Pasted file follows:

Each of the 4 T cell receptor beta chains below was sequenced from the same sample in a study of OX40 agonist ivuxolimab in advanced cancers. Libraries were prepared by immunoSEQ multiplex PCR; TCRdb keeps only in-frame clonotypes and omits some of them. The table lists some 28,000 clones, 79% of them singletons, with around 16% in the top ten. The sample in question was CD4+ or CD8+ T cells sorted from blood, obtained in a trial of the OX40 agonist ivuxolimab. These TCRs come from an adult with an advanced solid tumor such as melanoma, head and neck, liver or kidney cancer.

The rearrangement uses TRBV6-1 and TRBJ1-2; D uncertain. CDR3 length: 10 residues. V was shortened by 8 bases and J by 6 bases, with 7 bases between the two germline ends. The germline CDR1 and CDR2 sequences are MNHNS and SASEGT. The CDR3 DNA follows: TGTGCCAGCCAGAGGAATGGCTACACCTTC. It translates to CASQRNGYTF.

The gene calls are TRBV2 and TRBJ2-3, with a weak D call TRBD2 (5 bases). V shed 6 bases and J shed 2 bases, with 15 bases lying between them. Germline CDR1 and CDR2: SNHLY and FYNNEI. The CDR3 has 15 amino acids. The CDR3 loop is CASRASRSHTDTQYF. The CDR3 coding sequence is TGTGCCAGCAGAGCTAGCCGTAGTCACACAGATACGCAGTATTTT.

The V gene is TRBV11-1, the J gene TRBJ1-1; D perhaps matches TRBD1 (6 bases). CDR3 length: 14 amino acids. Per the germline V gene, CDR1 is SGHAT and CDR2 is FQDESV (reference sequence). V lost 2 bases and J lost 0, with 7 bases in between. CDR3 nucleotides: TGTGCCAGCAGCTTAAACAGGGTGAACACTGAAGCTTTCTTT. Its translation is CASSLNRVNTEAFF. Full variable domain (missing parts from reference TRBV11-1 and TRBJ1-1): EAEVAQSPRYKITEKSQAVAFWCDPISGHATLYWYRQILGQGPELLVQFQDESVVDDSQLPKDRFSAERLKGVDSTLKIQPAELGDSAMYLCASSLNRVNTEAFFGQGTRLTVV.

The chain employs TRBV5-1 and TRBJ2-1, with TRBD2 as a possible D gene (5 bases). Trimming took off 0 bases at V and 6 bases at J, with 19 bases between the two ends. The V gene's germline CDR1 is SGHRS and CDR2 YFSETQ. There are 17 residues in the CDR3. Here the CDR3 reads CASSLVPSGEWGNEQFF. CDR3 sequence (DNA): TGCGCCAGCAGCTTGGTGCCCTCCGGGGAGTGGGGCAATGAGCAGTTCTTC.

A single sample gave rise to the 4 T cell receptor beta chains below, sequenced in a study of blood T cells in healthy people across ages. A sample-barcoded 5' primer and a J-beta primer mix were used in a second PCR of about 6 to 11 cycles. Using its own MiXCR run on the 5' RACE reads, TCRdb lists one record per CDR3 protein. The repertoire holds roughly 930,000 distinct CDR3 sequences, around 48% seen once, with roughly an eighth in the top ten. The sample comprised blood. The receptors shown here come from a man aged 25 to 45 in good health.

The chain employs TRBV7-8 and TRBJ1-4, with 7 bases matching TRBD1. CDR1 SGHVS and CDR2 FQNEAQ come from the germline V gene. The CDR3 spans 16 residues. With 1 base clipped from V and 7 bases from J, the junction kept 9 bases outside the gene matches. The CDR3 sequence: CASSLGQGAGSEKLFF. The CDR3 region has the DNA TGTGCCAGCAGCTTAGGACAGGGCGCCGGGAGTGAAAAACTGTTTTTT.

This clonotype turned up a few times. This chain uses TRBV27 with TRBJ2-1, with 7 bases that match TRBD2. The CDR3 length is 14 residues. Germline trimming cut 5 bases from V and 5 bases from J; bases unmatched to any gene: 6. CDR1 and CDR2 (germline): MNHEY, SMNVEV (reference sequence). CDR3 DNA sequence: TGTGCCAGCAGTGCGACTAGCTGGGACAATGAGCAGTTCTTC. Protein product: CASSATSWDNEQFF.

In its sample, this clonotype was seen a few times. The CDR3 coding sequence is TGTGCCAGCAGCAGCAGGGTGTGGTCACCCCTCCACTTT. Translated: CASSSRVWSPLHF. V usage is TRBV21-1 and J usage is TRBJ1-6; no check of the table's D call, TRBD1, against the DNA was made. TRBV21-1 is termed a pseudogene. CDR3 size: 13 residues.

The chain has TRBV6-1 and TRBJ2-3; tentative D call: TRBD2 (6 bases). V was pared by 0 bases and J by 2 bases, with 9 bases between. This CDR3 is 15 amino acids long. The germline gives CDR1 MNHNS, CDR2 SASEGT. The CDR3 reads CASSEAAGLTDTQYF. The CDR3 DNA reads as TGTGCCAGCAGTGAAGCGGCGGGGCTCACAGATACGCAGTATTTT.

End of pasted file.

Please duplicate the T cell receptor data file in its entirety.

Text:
Each of the 4 T cell receptor beta chains below was sequenced from the same sample in a study of OX40 agonist ivuxolimab in advanced cancers. Libraries were prepared by immunoSEQ multiplex PCR; TCRdb keeps only in-frame clonotypes and omits some of them. The table lists some 28,000 clones, 79% of them singletons, with around 16% in the top ten. The sample in question was CD4+ or CD8+ T cells sorted from blood, obtained in a trial of the OX40 agonist ivuxolimab. These TCRs come from an adult with an advanced solid tumor such as melanoma, head and neck, liver or kidney cancer.

The rearrangement uses TRBV6-1 and TRBJ1-2; D uncertain. CDR3 length: 10 residues. V was shortened by 8 bases and J by 6 bases, with 7 bases between the two germline ends. The germline CDR1 and CDR2 sequences are MNHNS and SASEGT. The CDR3 DNA follows: TGTGCCAGCCAGAGGAATGGCTACACCTTC. It translates to CASQRNGYTF.

The gene calls are TRBV2 and TRBJ2-3, with a weak D call TRBD2 (5 bases). V shed 6 bases and J shed 2 bases, with 15 bases lying between them. Germline CDR1 and CDR2: SNHLY and FYNNEI. The CDR3 has 15 amino acids. The CDR3 loop is CASRASRSHTDTQYF. The CDR3 coding sequence is TGTGCCAGCAGAGCTAGCCGTAGTCACACAGATACGCAGTATTTT.

The V gene is TRBV11-1, the J gene TRBJ1-1; D perhaps matches TRBD1 (6 bases). CDR3 length: 14 amino acids. Per the germline V gene, CDR1 is SGHAT and CDR2 is FQDESV (reference sequence). V lost 2 bases and J lost 0, with 7 bases in between. CDR3 nucleotides: TGTGCCAGCAGCTTAAACAGGGTGAACACTGAAGCTTTCTTT. Its translation is CASSLNRVNTEAFF. Full variable domain (missing parts from reference TRBV11-1 and TRBJ1-1): EAEVAQSPRYKITEKSQAVAFWCDPISGHATLYWYRQILGQGPELLVQFQDESVVDDSQLPKDRFSAERLKGVDSTLKIQPAELGDSAMYLCASSLNRVNTEAFFGQGTRLTVV.

The chain employs TRBV5-1 and TRBJ2-1, with TRBD2 as a possible D gene (5 bases). Trimming took off 0 bases at V and 6 bases at J, with 19 bases between the two ends. The V gene's germline CDR1 is SGHRS and CDR2 YFSETQ. There are 17 residues in the CDR3. Here the CDR3 reads CASSLVPSGEWGNEQFF. CDR3 sequence (DNA): TGCGCCAGCAGCTTGGTGCCCTCCGGGGAGTGGGGCAATGAGCAGTTCTTC.

A single sample gave rise to the 4 T cell receptor beta chains below, sequenced in a study of blood T cells in healthy people across ages. A sample-barcoded 5' primer and a J-beta primer mix were used in a second PCR of about 6 to 11 cycles. Using its own MiXCR run on the 5' RACE reads, TCRdb lists one record per CDR3 protein. The repertoire holds roughly 930,000 distinct CDR3 sequences, around 48% seen once, with roughly an eighth in the top ten. The sample comprised blood. The receptors shown here come from a man aged 25 to 45 in good health.

The chain employs TRBV7-8 and TRBJ1-4, with 7 bases matching TRBD1. CDR1 SGHVS and CDR2 FQNEAQ come from the germline V gene. The CDR3 spans 16 residues. With 1 base clipped from V and 7 bases from J, the junction kept 9 bases outside the gene matches. The CDR3 sequence: CASSLGQGAGSEKLFF. The CDR3 region has the DNA TGTGCCAGCAGCTTAGGACAGGGCGCCGGGAGTGAAAAACTGTTTTTT.

This clonotype turned up a few times. This chain uses TRBV27 with TRBJ2-1, with 7 bases that match TRBD2. The CDR3 length is 14 residues. Germline trimming cut 5 bases from V and 5 bases from J; bases unmatched to any gene: 6. CDR1 and CDR2 (germline): MNHEY, SMNVEV (reference sequence). CDR3 DNA sequence: TGTGCCAGCAGTGCGACTAGCTGGGACAATGAGCAGTTCTTC. Protein product: CASSATSWDNEQFF.

In its sample, this clonotype was seen a few times. The CDR3 coding sequence is TGTGCCAGCAGCAGCAGGGTGTGGTCACCCCTCCACTTT. Translated: CASSSRVWSPLHF. V usage is TRBV21-1 and J usage is TRBJ1-6; no check of the table's D call, TRBD1, against the DNA was made. TRBV21-1 is termed a pseudogene. CDR3 size: 13 residues.

The chain has TRBV6-1 and TRBJ2-3; tentative D call: TRBD2 (6 bases). V was pared by 0 bases and J by 2 bases, with 9 bases between. This CDR3 is 15 amino acids long. The germline gives CDR1 MNHNS, CDR2 SASEGT. The CDR3 reads CASSEAAGLTDTQYF. The CDR3 DNA reads as TGTGCCAGCAGTGAAGCGGCGGGGCTCACAGATACGCAGTATTTT.